Romeo the Lemur, Last of His Kind, Dead at 19

Frailty of his species prevented him from ever participating in breeding program.

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Romeo, the diademed sifaka

Romeo, a 19-year-old diademed sifaka lemur died early Saturday at the Duke Lemur Center. He was the only one of his kind in captivity outside of Madagascar, and had never been able to participate in the DLC's breeding program because a suitable mate was never captured.

"Romeo was an exquisitely beautiful creature, and was gentle and responsive to his caretakers," DLC Director Anne Yoder wrote in a blog post. He was a rich copper color with black highlights, and had a face ringed in soft white fur.  "To see him was to be enchanted by him, and for those who cared for him day in and day out, he was a vivid presence. "

He was fond of having his back scratched, and would back up to the mesh of his enclosure to seek out friendly human fingers. "It seemed like he enjoyed us as much as he enjoyed other lemurs," said David Brewer, a research technician who was at DLC when Romeo arrived in 1993 and cared for him daily for many years.

DLC Conservation Coordinator Charles Welch said there are perhaps 6,000 diademed sifakas left in Madagascar. "They have a wide range in the eastern rainforest and are not a particularly rare species when compared to numbers of other Propithecus."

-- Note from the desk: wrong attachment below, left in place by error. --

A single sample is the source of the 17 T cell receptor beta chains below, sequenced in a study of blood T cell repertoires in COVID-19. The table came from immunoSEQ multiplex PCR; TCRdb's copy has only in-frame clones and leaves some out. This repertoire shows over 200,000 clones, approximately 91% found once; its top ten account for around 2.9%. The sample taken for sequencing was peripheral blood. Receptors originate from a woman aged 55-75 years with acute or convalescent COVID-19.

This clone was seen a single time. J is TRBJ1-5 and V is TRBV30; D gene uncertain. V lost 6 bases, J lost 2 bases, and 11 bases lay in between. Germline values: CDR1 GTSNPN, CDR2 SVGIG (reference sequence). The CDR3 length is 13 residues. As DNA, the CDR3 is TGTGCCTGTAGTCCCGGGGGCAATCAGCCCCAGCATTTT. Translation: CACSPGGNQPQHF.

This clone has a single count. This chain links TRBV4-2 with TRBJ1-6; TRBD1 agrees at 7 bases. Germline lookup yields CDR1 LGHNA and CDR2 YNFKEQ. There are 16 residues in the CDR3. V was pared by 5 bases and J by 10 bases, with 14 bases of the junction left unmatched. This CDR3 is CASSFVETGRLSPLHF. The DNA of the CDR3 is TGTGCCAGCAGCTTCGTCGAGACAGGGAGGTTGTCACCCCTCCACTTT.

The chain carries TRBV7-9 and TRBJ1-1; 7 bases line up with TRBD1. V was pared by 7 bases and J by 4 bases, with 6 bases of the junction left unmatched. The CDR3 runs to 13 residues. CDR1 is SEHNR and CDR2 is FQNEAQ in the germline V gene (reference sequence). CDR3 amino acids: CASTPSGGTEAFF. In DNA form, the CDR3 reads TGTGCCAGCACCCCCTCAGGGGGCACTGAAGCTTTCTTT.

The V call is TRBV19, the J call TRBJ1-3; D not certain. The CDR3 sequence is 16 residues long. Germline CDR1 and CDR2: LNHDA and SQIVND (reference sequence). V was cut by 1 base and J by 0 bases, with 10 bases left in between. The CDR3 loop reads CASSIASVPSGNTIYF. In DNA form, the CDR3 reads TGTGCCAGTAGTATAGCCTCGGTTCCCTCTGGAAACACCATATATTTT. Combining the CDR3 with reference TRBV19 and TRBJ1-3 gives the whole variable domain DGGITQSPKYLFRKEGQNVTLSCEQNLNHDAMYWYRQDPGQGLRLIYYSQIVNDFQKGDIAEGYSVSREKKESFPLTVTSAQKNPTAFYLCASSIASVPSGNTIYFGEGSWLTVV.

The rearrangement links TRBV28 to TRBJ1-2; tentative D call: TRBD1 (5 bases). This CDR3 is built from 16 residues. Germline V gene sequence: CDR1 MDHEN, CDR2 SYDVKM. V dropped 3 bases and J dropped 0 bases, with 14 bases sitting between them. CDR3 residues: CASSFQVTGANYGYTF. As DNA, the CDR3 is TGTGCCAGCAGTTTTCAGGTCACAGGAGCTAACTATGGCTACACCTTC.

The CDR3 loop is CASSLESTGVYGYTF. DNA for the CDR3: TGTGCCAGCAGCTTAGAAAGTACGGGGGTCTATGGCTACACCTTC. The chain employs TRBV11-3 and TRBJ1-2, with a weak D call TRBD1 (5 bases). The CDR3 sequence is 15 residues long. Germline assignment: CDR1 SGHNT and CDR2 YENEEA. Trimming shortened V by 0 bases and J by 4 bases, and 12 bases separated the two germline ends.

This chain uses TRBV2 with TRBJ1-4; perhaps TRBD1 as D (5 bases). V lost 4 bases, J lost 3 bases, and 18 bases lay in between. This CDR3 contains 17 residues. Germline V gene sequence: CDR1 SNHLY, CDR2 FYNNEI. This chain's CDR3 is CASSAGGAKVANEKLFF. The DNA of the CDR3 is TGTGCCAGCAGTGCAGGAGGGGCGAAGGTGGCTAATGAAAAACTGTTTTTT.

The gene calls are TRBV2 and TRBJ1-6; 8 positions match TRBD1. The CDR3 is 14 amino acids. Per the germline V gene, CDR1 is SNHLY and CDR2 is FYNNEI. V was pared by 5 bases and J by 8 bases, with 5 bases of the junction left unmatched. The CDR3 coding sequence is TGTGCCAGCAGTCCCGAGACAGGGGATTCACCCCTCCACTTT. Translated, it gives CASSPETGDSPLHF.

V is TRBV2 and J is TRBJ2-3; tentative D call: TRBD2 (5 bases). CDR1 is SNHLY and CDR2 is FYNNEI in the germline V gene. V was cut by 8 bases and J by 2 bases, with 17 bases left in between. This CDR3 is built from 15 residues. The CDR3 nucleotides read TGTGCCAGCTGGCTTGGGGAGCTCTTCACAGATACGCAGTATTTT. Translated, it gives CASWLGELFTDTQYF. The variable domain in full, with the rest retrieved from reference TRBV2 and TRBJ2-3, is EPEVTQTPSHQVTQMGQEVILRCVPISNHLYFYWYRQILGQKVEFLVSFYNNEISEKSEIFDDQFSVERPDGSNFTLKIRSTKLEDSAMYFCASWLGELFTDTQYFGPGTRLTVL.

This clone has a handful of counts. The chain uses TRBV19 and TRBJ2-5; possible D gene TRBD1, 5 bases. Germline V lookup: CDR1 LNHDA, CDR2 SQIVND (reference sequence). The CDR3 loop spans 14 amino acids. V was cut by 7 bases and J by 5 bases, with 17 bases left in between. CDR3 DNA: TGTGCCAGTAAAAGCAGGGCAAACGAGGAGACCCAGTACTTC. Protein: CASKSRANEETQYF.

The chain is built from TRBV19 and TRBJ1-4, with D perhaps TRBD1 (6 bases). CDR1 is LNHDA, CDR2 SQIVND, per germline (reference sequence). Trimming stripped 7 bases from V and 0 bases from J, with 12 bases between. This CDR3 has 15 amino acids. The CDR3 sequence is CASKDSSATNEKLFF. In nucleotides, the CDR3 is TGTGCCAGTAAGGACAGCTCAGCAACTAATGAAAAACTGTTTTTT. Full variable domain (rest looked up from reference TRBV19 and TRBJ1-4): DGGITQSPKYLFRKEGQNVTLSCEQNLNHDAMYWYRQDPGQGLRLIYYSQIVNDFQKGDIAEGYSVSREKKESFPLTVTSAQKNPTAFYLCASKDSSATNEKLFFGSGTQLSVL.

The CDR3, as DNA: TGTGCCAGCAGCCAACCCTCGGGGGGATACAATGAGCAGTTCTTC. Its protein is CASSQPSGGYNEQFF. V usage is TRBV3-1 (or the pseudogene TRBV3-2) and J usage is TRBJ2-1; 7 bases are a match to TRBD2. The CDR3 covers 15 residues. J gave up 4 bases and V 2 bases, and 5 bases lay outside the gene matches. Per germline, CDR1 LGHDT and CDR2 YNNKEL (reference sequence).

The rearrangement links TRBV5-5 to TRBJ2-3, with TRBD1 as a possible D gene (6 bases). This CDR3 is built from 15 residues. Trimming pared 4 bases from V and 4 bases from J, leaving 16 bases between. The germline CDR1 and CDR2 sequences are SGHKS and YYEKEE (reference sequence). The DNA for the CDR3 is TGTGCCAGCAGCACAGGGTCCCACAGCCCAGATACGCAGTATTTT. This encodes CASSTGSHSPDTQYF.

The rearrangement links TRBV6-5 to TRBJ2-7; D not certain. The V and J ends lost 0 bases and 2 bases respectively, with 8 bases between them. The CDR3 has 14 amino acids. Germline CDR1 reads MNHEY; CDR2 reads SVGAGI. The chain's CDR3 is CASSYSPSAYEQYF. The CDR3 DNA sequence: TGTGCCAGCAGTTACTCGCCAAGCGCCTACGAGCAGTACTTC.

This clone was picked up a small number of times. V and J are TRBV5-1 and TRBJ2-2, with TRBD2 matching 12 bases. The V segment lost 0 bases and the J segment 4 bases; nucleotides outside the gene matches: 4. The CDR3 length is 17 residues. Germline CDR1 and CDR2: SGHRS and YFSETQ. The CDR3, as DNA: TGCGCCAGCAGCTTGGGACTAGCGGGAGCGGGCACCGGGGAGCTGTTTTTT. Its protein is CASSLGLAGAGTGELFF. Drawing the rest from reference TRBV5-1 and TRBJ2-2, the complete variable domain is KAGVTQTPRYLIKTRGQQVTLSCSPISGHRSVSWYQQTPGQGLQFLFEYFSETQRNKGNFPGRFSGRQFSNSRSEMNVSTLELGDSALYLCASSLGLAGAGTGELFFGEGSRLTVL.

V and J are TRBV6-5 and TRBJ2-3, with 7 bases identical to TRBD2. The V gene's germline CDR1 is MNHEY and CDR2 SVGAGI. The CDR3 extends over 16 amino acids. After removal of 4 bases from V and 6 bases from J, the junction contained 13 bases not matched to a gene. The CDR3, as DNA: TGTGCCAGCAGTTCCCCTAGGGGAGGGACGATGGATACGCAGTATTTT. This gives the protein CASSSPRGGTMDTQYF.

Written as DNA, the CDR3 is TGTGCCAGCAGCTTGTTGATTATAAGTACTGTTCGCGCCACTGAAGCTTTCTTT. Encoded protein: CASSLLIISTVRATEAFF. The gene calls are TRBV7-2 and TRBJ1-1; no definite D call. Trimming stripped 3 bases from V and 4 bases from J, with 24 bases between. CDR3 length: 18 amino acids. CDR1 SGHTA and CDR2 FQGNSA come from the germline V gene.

Still the threats to lemur habitat in Madagascar and unrelenting, and the DLC hopes to preserve and protect the animals, in part through a captive breeding program. 

Welch had been involved in Romeo's capture in an upland rainforest area called Maromiza (many views), which is south of the protected areas at Perinet/Andasibe.  The young sifaka was a juvenile still clinging to his mother but big enough to scamper away briefly during the capture. An unrelated male was also captured in a nearby area and the three were quickly brought to Durham in an attempt to bolster DLC's breeding program. 

But the sifakas are exclusive leaf-eaters and did not fare well in captivity. The adults soon perished and Romeo was left alone. "All lemurs are fragile creatures, but sifakas are especially vulnerable," Yoder wrote.

Romeo was believed to be suffering some digestive difficulties, but the cause of his death is still being investigated. That he survived as well as he did is a testament to good care, Brewer said.